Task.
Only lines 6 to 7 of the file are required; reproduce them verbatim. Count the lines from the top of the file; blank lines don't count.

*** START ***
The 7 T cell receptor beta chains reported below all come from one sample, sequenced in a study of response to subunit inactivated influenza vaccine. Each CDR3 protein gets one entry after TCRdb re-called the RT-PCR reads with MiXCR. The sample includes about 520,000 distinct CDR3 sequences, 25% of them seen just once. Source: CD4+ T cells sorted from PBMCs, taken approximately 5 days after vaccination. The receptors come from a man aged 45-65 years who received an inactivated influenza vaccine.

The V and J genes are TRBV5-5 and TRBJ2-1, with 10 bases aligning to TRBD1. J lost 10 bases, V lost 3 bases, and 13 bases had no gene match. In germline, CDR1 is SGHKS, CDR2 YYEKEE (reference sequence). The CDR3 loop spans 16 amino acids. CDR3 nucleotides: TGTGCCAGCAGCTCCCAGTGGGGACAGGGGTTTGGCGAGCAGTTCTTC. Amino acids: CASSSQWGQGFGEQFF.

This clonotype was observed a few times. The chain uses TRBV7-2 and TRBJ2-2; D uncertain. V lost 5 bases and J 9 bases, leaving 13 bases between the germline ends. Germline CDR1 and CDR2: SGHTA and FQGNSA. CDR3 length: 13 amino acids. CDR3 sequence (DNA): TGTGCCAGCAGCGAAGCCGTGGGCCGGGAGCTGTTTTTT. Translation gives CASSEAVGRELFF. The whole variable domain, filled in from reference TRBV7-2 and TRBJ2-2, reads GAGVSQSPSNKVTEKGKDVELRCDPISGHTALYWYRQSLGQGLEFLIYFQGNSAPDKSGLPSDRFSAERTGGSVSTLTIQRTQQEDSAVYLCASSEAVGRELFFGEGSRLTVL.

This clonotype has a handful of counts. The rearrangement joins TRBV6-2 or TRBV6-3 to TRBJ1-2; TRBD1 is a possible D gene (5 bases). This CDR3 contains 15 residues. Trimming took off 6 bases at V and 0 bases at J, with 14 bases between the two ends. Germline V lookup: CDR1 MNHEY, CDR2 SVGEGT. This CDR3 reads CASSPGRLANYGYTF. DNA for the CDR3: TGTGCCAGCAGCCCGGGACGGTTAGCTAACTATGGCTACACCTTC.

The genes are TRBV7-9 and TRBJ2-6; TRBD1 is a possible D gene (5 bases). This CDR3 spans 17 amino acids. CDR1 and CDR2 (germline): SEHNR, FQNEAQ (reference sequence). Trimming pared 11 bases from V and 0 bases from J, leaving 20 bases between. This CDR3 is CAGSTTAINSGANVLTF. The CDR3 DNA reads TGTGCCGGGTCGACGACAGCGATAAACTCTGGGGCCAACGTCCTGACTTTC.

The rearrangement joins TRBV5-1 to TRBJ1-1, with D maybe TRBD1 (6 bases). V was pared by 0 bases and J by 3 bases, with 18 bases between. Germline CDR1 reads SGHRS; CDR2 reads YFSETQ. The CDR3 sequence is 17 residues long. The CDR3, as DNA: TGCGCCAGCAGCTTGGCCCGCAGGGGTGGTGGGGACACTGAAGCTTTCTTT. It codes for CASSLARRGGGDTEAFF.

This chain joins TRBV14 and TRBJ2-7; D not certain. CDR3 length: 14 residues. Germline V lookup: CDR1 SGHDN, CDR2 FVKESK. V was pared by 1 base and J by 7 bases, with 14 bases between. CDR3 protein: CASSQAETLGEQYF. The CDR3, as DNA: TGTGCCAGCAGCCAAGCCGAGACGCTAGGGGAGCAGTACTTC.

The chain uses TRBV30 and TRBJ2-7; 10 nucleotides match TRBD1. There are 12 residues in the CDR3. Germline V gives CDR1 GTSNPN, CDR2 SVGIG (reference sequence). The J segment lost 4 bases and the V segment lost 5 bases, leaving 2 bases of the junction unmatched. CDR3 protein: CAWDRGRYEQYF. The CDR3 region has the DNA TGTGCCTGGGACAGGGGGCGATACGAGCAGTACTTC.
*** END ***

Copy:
The rearrangement joins TRBV5-1 to TRBJ1-1, with D maybe TRBD1 (6 bases). V was pared by 0 bases and J by 3 bases, with 18 bases between. Germline CDR1 reads SGHRS; CDR2 reads YFSETQ. The CDR3 sequence is 17 residues long. The CDR3, as DNA: TGCGCCAGCAGCTTGGCCCGCAGGGGTGGTGGGGACACTGAAGCTTTCTTT. It codes for CASSLARRGGGDTEAFF.

This chain joins TRBV14 and TRBJ2-7; D not certain. CDR3 length: 14 residues. Germline V lookup: CDR1 SGHDN, CDR2 FVKESK. V was pared by 1 base and J by 7 bases, with 14 bases between. CDR3 protein: CASSQAETLGEQYF. The CDR3, as DNA: TGTGCCAGCAGCCAAGCCGAGACGCTAGGGGAGCAGTACTTC.